UK infra chief Lord Adonis quits post with investment warning

He claims policies being carried out are ‘threatening national infrastructure investment’.

The chair of the UK’s National Infrastructure Commission has resigned from his role in protest at the government’s transport policies and its handling of Brexit.

Lord Adonis, a minister and secretary of state for transport between 2008 and 2010, said the incumbent’s recent decisions are “inexcusable” and are “threatening national infrastructure investment” in his resignation letter to Prime Minister Theresa May.

Lord Adonis was specifically referring to Transport Secretary Chris Grayling’s November decision to terminate the East Coast rail franchise three years early and accused the government of bailing out operators Stagecoach and Virgin Rail of the £3.3 billion ($4.5 billion; €3.7 billion) contract. The duo had taken over the franchise in 2015 from the publicly owned East Coast Trains, formed by Lord Adonis during his time in government.

Lord Adonis was appointed to the post by former chancellor George Osborne in 2015 when the NIC was first created, with a view to providing long-term infrastructure advice to the government. His interim role was made permanent last April when the NIC was established permanently, although not on a statutory basis as originally planned.

“The bailout will cost taxpayers hundreds of millions of pounds, possibly billions if other loss-making rail companies demand equal treatment,” Lord Adonis wrote. “It benefits only the billionaire owners of these companies and their shareholders, while pushing rail fares still higher and threatening national infrastructure investment.” He later added to The Observer that the bailout will cause “a slashing of the national infrastructure programme”.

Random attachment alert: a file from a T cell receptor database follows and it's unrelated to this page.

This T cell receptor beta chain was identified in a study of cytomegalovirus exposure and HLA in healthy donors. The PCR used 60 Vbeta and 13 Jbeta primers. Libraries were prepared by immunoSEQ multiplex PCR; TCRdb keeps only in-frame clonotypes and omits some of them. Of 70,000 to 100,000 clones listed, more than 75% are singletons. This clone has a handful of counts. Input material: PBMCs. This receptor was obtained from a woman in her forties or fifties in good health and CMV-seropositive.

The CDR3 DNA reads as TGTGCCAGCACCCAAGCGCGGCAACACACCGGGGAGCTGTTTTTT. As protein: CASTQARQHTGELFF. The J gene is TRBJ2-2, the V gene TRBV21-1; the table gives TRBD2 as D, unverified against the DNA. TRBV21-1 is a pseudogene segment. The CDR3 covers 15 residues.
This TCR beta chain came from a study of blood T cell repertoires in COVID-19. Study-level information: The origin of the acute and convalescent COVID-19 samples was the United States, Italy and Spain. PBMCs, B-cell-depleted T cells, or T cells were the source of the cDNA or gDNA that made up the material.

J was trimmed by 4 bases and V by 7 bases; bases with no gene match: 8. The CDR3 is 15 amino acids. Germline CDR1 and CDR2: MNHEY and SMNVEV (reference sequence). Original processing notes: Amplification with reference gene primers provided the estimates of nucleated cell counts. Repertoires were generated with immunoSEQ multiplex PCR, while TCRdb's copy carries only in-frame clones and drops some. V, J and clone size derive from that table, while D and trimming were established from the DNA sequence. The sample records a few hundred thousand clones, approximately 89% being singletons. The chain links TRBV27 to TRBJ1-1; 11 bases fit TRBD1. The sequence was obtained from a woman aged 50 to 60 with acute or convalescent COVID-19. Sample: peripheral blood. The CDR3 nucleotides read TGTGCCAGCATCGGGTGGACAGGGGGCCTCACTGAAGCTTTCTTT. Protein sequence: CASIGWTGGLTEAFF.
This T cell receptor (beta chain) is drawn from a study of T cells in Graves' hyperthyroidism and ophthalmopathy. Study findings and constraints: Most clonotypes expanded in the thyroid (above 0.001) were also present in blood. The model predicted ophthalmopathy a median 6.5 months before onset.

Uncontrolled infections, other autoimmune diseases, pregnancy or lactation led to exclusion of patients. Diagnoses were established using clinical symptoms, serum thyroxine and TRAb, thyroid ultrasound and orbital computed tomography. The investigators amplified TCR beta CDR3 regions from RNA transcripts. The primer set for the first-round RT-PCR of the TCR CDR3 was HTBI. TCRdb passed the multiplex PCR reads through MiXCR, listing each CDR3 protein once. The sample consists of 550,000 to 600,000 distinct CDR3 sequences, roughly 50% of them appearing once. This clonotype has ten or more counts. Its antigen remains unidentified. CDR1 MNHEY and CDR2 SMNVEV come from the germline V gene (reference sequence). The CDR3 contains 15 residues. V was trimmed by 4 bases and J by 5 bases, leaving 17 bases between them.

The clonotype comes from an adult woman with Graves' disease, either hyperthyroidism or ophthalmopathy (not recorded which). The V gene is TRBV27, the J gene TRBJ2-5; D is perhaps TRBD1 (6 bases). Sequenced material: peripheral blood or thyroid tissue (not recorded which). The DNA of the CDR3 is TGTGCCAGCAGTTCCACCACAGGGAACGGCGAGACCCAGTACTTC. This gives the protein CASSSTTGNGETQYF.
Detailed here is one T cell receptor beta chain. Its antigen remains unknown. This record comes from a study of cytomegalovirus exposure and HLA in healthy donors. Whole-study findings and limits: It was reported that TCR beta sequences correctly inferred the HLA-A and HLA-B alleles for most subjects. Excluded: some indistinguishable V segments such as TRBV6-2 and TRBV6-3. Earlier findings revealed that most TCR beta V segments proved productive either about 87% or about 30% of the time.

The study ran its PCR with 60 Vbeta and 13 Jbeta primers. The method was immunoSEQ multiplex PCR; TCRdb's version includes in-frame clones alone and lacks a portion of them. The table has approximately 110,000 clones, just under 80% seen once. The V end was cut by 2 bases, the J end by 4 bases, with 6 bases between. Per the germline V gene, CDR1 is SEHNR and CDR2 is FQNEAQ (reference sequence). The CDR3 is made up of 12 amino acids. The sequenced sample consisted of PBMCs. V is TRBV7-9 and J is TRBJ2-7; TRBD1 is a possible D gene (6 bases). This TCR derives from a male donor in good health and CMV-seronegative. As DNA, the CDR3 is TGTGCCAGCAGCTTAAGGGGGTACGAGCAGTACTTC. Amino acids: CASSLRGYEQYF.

He also accused the government of bullying the NIC following his initial outspoken response to the move by Grayling and his views as a staunch remain-supporting stance on the European Union.

“I had a very unpleasant period just before Christmas when the government threatened the National Infrastructure Commission with non-co-operation if I carried on criticising Chris Grayling’s bailout,” Lord Adonis said. “I thought that was deeply improper since I am an independent advisor.”

“Relations with the government had become increasingly tense in recent months because they kept telling me to shut up on Brexit, which I declined to do,” he told The Observer. “I told them my views on Brexit were quite separate from the future of national infrastructure.”

The Department for Transport has denied his claims relating to the rail franchise and said the deal represented value for money for taxpayers.

“No one is getting a bailout and Virgin Stagecoach will continue to meet its financial commitments made on the East Coast rail franchise to the taxpayer as it has done since 2015,” a spokeswoman said. “Stagecoach has also – on average – paid 20 percent more back to the taxpayer than when the line was operated by Directly Operated Rail and we continue to receive hundreds of millions of pounds.”